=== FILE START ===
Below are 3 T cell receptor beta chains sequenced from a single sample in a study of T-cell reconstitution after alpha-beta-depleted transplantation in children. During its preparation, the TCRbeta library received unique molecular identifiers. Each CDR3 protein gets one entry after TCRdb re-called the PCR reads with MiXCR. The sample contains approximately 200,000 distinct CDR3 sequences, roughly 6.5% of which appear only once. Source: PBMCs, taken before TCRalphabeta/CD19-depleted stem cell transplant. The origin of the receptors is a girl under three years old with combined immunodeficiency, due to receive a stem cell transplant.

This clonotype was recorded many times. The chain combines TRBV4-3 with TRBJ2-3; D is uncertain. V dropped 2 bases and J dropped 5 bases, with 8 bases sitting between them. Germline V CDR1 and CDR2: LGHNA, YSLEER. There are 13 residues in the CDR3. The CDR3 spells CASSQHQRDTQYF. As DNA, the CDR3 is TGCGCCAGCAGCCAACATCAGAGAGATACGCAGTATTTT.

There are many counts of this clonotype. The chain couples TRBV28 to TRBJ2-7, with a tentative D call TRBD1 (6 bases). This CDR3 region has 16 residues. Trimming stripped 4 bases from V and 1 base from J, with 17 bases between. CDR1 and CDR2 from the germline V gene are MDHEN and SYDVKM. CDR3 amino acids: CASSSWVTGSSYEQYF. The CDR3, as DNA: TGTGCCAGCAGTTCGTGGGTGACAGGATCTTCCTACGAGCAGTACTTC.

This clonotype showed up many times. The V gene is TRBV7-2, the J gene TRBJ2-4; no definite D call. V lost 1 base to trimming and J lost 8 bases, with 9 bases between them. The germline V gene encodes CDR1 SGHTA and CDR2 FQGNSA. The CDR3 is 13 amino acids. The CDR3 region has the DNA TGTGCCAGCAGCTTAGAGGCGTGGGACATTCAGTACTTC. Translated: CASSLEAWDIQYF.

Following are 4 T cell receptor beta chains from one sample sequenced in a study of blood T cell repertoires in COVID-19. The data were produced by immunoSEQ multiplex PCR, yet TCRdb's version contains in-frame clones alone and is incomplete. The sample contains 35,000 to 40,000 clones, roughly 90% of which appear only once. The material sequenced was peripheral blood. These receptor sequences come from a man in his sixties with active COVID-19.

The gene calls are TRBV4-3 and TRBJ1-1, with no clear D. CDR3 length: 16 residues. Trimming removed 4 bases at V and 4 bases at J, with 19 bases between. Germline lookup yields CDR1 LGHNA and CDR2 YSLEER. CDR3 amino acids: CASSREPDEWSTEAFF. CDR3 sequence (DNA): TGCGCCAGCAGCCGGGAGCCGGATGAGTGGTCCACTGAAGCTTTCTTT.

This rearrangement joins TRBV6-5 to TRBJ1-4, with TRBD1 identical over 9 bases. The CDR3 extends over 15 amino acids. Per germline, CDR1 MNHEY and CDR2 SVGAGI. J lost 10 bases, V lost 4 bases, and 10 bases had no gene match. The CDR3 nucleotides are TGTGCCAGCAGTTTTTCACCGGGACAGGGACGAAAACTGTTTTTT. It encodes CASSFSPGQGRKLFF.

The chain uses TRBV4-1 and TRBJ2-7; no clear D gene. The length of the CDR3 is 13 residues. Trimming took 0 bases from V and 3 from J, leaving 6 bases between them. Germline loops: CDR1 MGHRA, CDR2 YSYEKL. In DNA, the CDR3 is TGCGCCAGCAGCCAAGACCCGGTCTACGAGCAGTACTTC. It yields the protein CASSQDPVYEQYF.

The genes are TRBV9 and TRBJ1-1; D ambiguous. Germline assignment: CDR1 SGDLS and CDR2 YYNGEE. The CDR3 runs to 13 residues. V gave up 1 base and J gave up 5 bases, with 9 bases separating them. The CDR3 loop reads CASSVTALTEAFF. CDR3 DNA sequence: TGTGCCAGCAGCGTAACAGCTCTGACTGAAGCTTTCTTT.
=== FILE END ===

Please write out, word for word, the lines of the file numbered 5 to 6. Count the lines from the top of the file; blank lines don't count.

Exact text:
Following are 4 T cell receptor beta chains from one sample sequenced in a study of blood T cell repertoires in COVID-19. The data were produced by immunoSEQ multiplex PCR, yet TCRdb's version contains in-frame clones alone and is incomplete. The sample contains 35,000 to 40,000 clones, roughly 90% of which appear only once. The material sequenced was peripheral blood. These receptor sequences come from a man in his sixties with active COVID-19.

The gene calls are TRBV4-3 and TRBJ1-1, with no clear D. CDR3 length: 16 residues. Trimming removed 4 bases at V and 4 bases at J, with 19 bases between. Germline lookup yields CDR1 LGHNA and CDR2 YSLEER. CDR3 amino acids: CASSREPDEWSTEAFF. CDR3 sequence (DNA): TGCGCCAGCAGCCGGGAGCCGGATGAGTGGTCCACTGAAGCTTTCTTT.